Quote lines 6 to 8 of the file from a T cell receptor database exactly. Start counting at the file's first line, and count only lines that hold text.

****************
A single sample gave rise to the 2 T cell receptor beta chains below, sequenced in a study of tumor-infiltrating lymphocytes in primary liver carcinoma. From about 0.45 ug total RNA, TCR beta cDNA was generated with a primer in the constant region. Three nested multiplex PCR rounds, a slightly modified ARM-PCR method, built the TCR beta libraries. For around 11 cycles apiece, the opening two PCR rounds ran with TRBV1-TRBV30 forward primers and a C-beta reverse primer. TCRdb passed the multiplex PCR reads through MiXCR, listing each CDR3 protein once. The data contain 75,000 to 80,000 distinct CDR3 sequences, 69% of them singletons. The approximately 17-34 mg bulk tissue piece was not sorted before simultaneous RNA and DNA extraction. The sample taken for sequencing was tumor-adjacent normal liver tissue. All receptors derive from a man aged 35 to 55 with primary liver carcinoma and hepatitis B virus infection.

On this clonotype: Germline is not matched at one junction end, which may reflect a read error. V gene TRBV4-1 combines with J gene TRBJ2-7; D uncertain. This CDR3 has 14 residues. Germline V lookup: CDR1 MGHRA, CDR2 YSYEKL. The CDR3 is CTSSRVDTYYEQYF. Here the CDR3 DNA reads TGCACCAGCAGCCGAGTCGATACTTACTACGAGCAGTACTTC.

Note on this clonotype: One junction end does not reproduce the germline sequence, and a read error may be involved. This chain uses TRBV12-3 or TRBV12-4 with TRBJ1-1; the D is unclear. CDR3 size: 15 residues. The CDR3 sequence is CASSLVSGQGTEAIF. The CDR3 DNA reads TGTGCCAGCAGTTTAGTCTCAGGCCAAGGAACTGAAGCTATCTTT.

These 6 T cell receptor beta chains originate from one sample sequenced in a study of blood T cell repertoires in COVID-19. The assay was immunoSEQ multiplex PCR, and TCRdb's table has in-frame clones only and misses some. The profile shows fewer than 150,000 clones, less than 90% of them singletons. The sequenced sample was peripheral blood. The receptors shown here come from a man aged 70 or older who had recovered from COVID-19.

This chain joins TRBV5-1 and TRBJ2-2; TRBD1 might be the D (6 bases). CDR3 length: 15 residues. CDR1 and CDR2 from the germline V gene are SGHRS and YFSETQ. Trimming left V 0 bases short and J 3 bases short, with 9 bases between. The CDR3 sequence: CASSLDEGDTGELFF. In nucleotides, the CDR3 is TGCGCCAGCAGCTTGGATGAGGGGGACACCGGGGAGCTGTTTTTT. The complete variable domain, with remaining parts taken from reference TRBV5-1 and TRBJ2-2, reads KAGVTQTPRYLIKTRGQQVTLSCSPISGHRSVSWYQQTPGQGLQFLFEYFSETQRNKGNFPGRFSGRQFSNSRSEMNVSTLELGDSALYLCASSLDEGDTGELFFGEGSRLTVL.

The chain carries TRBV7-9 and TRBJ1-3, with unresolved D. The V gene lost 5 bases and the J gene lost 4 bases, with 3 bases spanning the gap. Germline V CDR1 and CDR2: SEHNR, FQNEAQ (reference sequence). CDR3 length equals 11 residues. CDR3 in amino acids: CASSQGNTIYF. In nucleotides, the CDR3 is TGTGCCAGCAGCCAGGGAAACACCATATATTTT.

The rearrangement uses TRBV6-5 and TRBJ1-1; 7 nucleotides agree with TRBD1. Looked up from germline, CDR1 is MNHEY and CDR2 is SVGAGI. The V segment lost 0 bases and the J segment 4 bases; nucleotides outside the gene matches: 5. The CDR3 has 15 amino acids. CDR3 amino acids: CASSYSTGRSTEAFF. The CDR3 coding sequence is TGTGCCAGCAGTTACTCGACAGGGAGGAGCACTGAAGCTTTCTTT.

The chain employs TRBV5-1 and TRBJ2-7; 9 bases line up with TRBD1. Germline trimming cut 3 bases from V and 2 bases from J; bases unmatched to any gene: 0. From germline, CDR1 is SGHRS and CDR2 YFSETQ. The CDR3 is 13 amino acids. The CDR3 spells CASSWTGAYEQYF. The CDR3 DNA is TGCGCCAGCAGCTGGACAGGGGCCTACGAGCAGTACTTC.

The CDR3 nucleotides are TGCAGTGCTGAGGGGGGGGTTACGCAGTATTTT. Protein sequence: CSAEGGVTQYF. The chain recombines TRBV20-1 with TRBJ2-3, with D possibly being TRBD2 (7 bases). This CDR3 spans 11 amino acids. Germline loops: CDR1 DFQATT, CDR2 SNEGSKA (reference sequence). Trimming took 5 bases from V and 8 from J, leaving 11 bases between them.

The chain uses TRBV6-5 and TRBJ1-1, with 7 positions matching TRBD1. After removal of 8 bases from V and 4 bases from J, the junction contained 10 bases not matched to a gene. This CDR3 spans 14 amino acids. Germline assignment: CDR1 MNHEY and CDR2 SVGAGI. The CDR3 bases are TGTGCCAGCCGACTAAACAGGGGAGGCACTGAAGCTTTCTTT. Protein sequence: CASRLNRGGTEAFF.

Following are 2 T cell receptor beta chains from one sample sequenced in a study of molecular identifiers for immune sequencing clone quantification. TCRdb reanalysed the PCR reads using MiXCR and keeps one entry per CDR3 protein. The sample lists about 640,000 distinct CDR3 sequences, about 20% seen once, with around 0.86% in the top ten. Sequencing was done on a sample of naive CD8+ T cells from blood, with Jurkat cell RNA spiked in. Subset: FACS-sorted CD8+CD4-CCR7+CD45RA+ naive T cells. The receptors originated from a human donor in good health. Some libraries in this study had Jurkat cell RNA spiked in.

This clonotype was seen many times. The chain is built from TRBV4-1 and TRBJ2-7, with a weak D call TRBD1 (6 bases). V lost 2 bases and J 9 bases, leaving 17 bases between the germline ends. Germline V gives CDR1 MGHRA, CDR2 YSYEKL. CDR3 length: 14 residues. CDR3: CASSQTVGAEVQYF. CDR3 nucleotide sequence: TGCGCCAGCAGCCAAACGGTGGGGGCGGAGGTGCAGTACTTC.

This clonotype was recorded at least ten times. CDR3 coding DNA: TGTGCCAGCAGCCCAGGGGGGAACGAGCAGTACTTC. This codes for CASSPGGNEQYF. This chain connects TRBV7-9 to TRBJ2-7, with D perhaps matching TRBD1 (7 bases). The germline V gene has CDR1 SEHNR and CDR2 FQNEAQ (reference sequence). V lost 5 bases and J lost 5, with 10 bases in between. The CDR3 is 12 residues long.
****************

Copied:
The chain carries TRBV7-9 and TRBJ1-3, with unresolved D. The V gene lost 5 bases and the J gene lost 4 bases, with 3 bases spanning the gap. Germline V CDR1 and CDR2: SEHNR, FQNEAQ (reference sequence). CDR3 length equals 11 residues. CDR3 in amino acids: CASSQGNTIYF. In nucleotides, the CDR3 is TGTGCCAGCAGCCAGGGAAACACCATATATTTT.

The rearrangement uses TRBV6-5 and TRBJ1-1; 7 nucleotides agree with TRBD1. Looked up from germline, CDR1 is MNHEY and CDR2 is SVGAGI. The V segment lost 0 bases and the J segment 4 bases; nucleotides outside the gene matches: 5. The CDR3 has 15 amino acids. CDR3 amino acids: CASSYSTGRSTEAFF. The CDR3 coding sequence is TGTGCCAGCAGTTACTCGACAGGGAGGAGCACTGAAGCTTTCTTT.

The chain employs TRBV5-1 and TRBJ2-7; 9 bases line up with TRBD1. Germline trimming cut 3 bases from V and 2 bases from J; bases unmatched to any gene: 0. From germline, CDR1 is SGHRS and CDR2 YFSETQ. The CDR3 is 13 amino acids. The CDR3 spells CASSWTGAYEQYF. The CDR3 DNA is TGCGCCAGCAGCTGGACAGGGGCCTACGAGCAGTACTTC.